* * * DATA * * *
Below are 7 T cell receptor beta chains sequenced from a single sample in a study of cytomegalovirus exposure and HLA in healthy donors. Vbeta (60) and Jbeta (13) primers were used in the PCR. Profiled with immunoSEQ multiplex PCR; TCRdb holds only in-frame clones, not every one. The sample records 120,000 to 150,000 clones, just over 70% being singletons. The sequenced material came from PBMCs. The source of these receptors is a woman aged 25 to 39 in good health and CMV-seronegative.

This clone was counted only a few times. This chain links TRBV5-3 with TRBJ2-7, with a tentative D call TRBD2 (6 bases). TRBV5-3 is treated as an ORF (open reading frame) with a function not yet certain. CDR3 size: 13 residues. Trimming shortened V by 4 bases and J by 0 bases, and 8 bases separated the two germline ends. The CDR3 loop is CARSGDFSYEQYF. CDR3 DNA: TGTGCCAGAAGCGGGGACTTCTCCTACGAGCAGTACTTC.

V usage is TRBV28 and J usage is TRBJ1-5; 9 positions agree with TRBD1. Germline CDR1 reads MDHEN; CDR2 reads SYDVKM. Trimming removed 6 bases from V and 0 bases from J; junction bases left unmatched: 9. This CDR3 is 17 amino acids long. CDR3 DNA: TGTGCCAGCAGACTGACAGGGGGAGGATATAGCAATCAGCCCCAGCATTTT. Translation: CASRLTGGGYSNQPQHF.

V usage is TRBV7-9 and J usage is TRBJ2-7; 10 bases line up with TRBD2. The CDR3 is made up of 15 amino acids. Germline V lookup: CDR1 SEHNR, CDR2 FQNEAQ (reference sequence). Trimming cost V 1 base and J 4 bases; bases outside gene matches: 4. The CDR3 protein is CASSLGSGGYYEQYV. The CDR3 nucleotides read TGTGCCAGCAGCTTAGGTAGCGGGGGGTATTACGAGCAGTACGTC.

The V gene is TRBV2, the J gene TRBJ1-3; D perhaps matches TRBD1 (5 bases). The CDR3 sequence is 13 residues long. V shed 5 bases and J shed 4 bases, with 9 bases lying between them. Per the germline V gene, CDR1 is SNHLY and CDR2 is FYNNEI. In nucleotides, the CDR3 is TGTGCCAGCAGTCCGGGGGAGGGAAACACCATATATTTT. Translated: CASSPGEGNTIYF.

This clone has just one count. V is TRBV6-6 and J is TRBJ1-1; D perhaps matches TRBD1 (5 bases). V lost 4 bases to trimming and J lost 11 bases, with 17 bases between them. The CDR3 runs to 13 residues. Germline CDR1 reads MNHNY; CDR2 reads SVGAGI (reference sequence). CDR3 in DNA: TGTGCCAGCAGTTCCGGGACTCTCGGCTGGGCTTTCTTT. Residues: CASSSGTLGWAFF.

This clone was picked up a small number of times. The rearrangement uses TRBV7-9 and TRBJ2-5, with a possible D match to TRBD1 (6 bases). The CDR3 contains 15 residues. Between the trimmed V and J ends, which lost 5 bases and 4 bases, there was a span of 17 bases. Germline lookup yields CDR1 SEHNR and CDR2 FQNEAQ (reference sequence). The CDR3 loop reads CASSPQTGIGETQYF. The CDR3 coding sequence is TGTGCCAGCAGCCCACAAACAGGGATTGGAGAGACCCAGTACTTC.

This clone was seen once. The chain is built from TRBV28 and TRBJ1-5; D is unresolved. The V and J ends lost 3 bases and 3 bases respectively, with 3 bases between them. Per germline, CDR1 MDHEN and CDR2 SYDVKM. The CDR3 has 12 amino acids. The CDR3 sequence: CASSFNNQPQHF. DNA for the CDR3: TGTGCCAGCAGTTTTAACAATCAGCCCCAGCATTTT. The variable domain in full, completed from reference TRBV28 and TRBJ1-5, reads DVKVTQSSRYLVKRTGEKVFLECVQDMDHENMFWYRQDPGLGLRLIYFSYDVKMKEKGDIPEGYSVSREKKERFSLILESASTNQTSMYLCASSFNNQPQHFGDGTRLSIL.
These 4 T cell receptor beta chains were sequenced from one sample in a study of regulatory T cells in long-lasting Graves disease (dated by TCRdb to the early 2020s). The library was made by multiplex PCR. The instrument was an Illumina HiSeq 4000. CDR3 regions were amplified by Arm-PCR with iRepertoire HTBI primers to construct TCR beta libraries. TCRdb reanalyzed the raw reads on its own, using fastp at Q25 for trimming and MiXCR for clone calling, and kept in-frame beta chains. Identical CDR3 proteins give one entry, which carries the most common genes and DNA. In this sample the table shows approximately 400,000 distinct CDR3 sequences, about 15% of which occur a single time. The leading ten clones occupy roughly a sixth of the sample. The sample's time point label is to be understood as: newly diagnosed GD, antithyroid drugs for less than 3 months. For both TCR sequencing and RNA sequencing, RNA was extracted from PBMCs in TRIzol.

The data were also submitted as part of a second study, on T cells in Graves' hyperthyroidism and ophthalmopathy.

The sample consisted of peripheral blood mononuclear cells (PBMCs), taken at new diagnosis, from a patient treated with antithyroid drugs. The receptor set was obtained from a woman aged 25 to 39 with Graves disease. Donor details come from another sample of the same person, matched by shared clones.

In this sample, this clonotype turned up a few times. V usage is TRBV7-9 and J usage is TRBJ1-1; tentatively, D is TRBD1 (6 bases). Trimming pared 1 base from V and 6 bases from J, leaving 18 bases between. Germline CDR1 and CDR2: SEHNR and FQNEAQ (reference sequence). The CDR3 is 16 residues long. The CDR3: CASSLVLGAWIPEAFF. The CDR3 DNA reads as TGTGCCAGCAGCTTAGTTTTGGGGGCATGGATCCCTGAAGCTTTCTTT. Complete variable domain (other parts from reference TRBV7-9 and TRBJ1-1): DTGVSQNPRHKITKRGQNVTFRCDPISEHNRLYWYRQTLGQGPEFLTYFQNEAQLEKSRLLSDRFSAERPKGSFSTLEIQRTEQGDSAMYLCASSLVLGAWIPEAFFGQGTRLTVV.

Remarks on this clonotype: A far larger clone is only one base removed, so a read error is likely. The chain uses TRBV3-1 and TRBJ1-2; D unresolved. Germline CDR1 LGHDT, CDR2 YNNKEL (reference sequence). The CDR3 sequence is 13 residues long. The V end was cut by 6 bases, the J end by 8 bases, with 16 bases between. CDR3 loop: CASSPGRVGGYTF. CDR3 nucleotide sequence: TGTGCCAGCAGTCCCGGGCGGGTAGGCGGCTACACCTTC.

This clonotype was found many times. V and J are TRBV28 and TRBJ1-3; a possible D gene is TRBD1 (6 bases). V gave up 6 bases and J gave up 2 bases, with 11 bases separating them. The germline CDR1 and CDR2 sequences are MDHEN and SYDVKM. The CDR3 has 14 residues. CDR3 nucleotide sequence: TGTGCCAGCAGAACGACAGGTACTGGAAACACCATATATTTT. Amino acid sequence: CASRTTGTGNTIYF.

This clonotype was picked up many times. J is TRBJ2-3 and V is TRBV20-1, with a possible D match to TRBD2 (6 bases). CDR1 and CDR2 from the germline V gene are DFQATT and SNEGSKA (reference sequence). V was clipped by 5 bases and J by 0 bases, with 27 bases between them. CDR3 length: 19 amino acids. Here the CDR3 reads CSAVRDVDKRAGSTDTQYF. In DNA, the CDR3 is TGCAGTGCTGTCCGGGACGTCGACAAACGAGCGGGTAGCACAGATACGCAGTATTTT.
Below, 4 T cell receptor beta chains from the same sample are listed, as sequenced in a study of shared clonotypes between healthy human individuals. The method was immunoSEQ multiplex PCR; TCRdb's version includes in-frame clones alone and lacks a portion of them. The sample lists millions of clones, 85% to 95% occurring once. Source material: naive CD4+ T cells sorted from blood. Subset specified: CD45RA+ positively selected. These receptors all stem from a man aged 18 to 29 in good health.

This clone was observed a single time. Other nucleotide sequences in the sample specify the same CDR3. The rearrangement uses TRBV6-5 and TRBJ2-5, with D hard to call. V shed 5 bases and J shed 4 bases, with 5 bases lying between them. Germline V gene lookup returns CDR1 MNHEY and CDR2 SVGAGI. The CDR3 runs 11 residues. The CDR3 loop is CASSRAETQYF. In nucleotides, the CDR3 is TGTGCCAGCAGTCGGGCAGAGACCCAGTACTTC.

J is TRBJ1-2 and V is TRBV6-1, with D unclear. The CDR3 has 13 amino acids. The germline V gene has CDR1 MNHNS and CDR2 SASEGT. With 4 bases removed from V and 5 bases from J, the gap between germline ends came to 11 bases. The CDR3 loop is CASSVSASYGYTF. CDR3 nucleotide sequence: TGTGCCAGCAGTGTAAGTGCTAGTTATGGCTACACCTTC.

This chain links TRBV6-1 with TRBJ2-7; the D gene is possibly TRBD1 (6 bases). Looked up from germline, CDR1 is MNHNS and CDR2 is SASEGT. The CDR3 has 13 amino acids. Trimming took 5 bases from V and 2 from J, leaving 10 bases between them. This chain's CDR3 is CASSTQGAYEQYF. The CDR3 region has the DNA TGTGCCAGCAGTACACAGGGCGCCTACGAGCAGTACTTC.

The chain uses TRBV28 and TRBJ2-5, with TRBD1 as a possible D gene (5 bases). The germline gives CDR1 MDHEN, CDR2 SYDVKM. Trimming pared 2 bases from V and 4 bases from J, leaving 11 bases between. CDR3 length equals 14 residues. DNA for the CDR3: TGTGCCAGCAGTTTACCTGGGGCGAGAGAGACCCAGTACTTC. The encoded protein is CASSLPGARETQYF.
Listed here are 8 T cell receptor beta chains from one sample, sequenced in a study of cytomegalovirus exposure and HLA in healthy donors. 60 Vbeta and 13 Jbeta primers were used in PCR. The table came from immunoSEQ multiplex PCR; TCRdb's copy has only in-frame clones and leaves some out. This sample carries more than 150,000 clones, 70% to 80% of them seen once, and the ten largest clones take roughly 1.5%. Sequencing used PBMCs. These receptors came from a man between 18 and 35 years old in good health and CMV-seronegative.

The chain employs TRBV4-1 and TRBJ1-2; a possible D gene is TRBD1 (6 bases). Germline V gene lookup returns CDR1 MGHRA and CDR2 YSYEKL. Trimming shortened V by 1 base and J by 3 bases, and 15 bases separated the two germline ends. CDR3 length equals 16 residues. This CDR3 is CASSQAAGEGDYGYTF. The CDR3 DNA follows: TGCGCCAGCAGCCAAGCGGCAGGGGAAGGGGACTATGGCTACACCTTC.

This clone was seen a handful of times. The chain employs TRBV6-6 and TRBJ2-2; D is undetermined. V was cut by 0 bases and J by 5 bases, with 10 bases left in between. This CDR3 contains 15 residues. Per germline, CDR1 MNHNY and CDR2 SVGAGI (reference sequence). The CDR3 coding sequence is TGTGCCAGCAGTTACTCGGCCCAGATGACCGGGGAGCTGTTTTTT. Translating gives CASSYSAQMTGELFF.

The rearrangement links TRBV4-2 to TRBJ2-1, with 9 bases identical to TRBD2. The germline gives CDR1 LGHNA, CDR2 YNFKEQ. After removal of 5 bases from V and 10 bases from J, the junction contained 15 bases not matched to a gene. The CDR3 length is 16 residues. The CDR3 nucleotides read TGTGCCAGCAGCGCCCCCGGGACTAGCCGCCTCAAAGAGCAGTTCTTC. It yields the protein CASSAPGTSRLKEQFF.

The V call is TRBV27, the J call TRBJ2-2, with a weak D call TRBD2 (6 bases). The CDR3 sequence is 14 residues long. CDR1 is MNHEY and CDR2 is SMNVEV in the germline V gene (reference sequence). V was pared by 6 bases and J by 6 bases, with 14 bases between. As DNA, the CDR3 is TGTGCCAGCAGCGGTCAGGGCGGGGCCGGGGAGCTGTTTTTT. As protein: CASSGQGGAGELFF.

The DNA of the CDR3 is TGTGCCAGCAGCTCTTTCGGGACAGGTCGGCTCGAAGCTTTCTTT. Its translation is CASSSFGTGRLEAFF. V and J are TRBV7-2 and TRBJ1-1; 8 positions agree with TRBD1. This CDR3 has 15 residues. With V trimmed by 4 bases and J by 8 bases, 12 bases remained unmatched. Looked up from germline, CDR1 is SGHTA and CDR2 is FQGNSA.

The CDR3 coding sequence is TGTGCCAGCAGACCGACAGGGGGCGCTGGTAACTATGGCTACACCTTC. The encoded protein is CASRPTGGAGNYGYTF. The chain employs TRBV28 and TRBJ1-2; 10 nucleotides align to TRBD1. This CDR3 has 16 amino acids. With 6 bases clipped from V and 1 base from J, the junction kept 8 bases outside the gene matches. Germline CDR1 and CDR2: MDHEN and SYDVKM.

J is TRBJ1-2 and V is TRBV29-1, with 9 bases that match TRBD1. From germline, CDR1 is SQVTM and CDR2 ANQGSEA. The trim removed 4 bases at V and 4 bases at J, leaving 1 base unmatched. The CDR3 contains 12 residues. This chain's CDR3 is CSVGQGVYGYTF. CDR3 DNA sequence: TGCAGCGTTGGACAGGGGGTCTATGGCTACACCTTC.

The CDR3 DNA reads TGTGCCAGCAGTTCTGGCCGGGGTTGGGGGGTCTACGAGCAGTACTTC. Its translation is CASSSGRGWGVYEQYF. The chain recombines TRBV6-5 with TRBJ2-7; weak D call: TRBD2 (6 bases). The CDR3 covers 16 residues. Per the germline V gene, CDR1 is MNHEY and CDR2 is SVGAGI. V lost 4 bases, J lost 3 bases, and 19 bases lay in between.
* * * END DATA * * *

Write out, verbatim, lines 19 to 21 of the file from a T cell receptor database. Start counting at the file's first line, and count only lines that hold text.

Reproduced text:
This chain links TRBV6-1 with TRBJ2-7; the D gene is possibly TRBD1 (6 bases). Looked up from germline, CDR1 is MNHNS and CDR2 is SASEGT. The CDR3 has 13 amino acids. Trimming took 5 bases from V and 2 from J, leaving 10 bases between them. This chain's CDR3 is CASSTQGAYEQYF. The CDR3 region has the DNA TGTGCCAGCAGTACACAGGGCGCCTACGAGCAGTACTTC.

The chain uses TRBV28 and TRBJ2-5, with TRBD1 as a possible D gene (5 bases). The germline gives CDR1 MDHEN, CDR2 SYDVKM. Trimming pared 2 bases from V and 4 bases from J, leaving 11 bases between. CDR3 length equals 14 residues. DNA for the CDR3: TGTGCCAGCAGTTTACCTGGGGCGAGAGAGACCCAGTACTTC. The encoded protein is CASSLPGARETQYF.
Listed here are 8 T cell receptor beta chains from one sample, sequenced in a study of cytomegalovirus exposure and HLA in healthy donors. 60 Vbeta and 13 Jbeta primers were used in PCR. The table came from immunoSEQ multiplex PCR; TCRdb's copy has only in-frame clones and leaves some out. This sample carries more than 150,000 clones, 70% to 80% of them seen once, and the ten largest clones take roughly 1.5%. Sequencing used PBMCs. These receptors came from a man between 18 and 35 years old in good health and CMV-seronegative.